Thursday SXSW Sleepers


Natisú

Purple

8pm, Lucky Lounge
Beaumont-bred garage rockers Purple debuted on last year's 409. That area-code proud LP's follow-up, Bodacious, arrives next month. The trio's singer/drummer Hanna Brewer suitably cites Gwen Stefani and Karen O as vocal influences, while the rest of the band channels the grungy blues-rock of the Raconteurs. The Texans' 24-year-old timekeeper splits vocal duties with six-string shredder Taylor Busby. – Neph Basedow

Toothgrinder

8pm, Elysium
Welcome to Asbury Park, hope you survive. The Garden State's newest massacre crew are a far remove from Springsteen's stadium rock, hewing closer to Dillinger Escape Plan. The Vibration/Colour/Frequency EP gives Justin Matthews a platform to scream, those Mike Patton comparisons well-earned as the quintet heads deeper into post-rock. – Richard Whittaker

Natisú

9pm, Departure Lounge
As Natisú, Natalia Suazo only bears a guitar and her voice, a simple combination that's led her to the top of the Chilean rock scene. Debut platter Deshabitar and 2014's La Historia emulate the feel of an intimate unplugged session, as driven by her soaring voice and dulcet timbre in songs like "Continente" and "La Historia." – Alejandra Ramirez

Sam Outlaw

9pm, the Gatsby
An overly obvious stage name, Sam Outlaw comes by it honestly, adopting his mother's maiden name when he began playing L.A. stages. It fits the SoCal country soundtrack of last year's outstanding Ry Cooder-produced debut, Angeleno. It spins less outlaw country than a smooth style that hearkens Laurel Canyon and Gram Parsons cut with a hard dance-floor shuffle. – Doug Freeman

Chirkutt

10:30pm, Russian House
A self-described "epic fusion" band, Chirkutt folds in everything from indie and folk pop to the hard rock of its native Bangladesh into a wide-ranging sound. The quintet formed in 2002 and has released two LPs, the most recent being 2013's Jadur Shohor. – Michael Toland

Coldair

10pm, Tap Room at the Market
Another Kyst castaway following the Poles' breakup, Tobiasz Biliński returns to SXSW with his one-man New Order. Norway-born, Baltic-raised, the classically trained 25-year-old producer "has the (un)ease of a skilled but troubled painter, to picture great, engaging soundscapes," opined a countryman recently. – Raoul Hernandez

ToyGuitar

10:30pm, Buffalo Billiards
Signees to NOFX's label, ToyGuitar's new "In This Mess" is a walloping mix of surfside rave-ups and Jack Dalrymple's (Swingin' Utters) howly vocals – pop-punk you can slam, skank, or just plain dance to. Think of the best beach hootenanny band, scratch them out, and insert ToyGuitar. You'll want a spare turntable, too, because the SF quartet will burn a hole in your old one. – Marc Savlov

Altimet & the Kawan Band

11:30pm, Russian House
Malaysian producer/MC Altimet formed the Kawan ("friends") to give his tracks a bigger, stronger flavor. A single song might incorporate R&B, reggae, hip-hop, and Malaysian folk styles (joget, dangdut, zapin), with a call-and-response perfect for in-concert action. The group has appeared all over the world, but this is its first time in the land where hip-hop began. – Michael Toland

Collin Shook

11pm, Elephant Room
Pianist Collin Shook took the long way around to the Austin jazz scene, beginning in his birthplace of Dallas through five years spent in Tucson. Leading both a trio and a quintet around town (and appearing occasionally on double bass), Shook brings a post-bop sensibility to lively compositions and effortless performances. His second LP, The Desert, inspired by his Arizona tenure, arrives this spring. – Michael Toland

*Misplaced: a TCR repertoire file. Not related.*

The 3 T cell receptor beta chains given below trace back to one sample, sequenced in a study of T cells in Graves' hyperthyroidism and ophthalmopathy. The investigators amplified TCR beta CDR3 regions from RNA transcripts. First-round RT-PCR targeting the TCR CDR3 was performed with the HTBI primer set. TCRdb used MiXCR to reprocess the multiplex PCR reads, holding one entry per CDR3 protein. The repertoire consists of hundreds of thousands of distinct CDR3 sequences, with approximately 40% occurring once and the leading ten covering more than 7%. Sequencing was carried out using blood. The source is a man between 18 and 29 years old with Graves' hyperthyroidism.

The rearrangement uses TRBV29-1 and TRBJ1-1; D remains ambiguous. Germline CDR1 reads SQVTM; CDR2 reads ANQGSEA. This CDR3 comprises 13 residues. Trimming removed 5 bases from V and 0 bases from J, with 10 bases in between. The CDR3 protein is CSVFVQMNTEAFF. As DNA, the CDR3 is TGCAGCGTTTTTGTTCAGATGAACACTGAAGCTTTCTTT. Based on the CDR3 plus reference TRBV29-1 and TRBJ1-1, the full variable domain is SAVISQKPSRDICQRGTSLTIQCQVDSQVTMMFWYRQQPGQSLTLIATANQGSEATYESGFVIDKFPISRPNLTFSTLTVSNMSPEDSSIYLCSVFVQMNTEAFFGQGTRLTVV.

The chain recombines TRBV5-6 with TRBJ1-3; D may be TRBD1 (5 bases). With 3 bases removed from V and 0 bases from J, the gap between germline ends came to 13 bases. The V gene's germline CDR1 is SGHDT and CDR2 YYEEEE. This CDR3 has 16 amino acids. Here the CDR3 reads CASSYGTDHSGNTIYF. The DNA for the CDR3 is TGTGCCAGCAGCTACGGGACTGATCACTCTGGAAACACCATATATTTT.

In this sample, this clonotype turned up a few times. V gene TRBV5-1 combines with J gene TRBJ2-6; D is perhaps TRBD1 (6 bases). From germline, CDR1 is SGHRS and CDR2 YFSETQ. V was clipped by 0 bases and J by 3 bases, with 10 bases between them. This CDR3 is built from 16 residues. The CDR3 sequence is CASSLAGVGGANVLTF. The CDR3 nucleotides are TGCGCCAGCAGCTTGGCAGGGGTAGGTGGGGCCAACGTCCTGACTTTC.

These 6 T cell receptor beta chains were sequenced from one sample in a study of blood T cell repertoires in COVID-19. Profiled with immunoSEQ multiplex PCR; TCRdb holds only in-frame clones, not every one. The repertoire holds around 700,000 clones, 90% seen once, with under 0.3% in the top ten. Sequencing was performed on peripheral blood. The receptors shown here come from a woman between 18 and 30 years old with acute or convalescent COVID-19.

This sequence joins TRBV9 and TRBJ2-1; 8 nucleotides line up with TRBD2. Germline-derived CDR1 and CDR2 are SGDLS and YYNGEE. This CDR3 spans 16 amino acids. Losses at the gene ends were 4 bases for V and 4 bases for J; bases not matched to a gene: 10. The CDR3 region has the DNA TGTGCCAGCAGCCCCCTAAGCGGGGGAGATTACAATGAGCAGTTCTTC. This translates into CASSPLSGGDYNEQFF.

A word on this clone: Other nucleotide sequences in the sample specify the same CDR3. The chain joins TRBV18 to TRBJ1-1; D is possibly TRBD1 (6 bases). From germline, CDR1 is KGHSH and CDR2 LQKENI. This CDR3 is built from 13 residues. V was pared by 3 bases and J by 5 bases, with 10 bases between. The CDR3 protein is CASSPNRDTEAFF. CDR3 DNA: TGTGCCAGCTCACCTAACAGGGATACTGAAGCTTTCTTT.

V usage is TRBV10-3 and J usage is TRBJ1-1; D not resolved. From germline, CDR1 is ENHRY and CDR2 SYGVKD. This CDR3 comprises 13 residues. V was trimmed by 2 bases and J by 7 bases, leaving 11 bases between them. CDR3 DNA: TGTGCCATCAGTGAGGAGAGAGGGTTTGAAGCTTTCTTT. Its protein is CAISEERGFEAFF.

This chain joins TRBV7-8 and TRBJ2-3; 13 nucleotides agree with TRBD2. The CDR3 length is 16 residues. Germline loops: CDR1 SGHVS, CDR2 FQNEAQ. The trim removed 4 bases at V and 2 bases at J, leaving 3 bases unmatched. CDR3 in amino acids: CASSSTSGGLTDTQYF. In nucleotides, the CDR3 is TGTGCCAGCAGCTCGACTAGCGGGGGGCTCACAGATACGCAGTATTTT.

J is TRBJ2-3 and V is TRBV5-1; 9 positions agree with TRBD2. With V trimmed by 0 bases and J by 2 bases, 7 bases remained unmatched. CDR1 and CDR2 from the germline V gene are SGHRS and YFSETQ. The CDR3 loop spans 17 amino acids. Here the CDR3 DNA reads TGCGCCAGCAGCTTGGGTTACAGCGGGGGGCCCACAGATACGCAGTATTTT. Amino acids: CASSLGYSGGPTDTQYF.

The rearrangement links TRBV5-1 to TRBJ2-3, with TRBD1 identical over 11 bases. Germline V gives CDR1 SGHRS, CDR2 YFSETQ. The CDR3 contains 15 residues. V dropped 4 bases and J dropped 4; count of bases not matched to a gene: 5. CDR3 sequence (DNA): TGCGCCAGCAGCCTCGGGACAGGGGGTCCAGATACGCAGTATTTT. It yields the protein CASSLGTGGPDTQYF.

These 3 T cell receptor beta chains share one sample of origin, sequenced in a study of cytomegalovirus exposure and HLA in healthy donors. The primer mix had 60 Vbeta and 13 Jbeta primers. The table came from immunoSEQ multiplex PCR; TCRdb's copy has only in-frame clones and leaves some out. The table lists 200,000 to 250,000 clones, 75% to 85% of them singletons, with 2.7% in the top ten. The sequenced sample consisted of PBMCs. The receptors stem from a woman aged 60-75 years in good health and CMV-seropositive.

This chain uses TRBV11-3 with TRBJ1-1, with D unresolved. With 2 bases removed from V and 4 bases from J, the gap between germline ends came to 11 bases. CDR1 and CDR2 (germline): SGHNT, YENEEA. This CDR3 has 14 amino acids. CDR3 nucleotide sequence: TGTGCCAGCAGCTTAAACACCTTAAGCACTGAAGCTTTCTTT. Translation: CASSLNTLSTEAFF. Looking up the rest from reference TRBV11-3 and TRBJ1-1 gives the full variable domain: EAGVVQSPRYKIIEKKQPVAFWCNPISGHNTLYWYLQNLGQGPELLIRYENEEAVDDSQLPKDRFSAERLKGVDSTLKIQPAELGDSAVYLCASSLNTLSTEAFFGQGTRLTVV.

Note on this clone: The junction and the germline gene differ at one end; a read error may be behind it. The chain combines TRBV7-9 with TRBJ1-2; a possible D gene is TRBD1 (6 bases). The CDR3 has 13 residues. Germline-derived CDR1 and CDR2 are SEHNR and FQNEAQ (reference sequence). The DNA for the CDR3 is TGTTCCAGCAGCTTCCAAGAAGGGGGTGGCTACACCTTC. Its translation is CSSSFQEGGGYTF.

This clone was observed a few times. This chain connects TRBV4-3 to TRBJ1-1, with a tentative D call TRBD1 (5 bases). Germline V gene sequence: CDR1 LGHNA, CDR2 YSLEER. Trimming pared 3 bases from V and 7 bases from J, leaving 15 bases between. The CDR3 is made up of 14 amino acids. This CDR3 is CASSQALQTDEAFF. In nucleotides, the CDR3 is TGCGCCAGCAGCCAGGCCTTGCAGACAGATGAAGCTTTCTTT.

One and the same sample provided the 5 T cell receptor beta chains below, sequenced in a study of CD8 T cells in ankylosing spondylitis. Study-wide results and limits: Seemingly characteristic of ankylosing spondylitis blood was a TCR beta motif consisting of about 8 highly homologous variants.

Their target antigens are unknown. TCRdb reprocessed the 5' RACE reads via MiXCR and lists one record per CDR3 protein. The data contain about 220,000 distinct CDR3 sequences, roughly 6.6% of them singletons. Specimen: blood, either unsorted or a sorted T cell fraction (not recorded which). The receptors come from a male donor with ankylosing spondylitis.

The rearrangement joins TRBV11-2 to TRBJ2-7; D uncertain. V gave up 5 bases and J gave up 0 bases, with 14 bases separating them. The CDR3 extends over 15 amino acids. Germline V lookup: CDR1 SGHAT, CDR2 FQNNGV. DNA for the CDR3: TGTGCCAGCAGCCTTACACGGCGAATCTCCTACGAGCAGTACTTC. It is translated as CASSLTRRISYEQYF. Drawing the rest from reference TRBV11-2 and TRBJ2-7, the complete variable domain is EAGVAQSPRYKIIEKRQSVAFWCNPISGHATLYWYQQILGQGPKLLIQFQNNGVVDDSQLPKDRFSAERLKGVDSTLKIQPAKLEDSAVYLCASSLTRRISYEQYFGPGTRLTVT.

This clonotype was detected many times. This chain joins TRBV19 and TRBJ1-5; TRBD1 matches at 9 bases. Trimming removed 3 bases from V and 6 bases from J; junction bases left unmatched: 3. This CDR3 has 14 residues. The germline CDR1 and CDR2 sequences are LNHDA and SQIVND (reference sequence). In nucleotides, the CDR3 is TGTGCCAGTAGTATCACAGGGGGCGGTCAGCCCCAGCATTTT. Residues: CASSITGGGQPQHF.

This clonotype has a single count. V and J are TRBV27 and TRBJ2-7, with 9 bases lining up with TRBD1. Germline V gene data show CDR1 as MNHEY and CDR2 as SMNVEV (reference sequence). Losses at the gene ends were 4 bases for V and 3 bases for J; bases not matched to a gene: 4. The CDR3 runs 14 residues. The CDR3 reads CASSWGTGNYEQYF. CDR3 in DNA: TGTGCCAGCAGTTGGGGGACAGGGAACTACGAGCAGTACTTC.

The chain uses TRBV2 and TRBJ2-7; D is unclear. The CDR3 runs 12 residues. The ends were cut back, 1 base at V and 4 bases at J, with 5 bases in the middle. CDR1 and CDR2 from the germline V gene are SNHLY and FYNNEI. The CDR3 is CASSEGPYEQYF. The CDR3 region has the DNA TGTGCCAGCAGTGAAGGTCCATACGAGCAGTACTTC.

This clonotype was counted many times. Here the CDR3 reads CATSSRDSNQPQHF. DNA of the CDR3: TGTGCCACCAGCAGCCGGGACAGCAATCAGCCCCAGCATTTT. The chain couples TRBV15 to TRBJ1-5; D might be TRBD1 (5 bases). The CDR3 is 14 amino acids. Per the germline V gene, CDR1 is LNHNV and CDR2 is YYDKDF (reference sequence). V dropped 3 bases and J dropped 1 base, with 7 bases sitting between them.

Night Birds

11:30pm, Buffalo Billiards
Straight-ahead, all-guns-blazing punk rock enjoys never-ending teenage appeal. Crack open a six-pack and spray paint the walls for the Night Birds' Fat Wreck Chords debut, Mutiny at Muscle Beach. Despite the fact NOFX have called "Whoa on the Whoas," high-flying frontman Brian Gorsegner and crew mainline everyone from Adolescents to Adrenalin O.D. "Born to Die in Suburbia"? More like Most Likely to Self-Combust Onstage. – Marc Savlov

The Contortionist

1am, Elysium
Is pastoral metal even a thing? The Contortionist sow those seeds among their hard-edged prog metal. When vocalist Michael Lessard joined for 2014's Language, new and softer tones were added, but without supplanting their learned brutality. Revisiting much of 2009's Apparition EP with January's Exoplanet (Redux), Lessard proved a suitable replacement for departed-for-fatherhood founder Jonathan Carpenter. – Richard Whittaker

The Digital Wild

12mid, Maggie Mae's Gibson Room
Since 2014 debut Into, Austin's Digital Wild continues its genre-bending pursuit of blending everything hip-hop, rock, and electronica. From Chantell's raspy vocals and the quartet's trip-hop textures, the group could double as this town's pop-friendly Portishead. The new album drops this month. – Alejandra Ramirez

Sun Club

12mid, Blackheart
The Dongo Durango, Sun Club's chaotic, ornate debut LP, is a big album in every sense of the word. Buoyant, feel-good, indie rock via Baltimore, Sun Club recalls the whimsy heyday of Vampire Weekend, Passion Pit, Matt & Kim, etc., before those bands squandered their youthful magic and became the crumbly saltines of musicians they are today. Fingers crossed, Sun Club fare better. – Libby Webster

September Girls

1am, the Main II
Experts in combining unassuming Sixties girl group vocals with chilling, eerie instrumentation, September Girls sounds like how falling in love in a graveyard feels. A new disc arrives April 8, but their debut, 2014's Cursing the Sea, draws inevitable (and justified) comparisons to the Dum Dum Girls' I Will Be, although September Girls meander down a spookier, more-saturated take on goth-pop. – Libby Webster

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KEYWORDS FOR THIS STORY

2016 Sleepers, SXSW Music 2016

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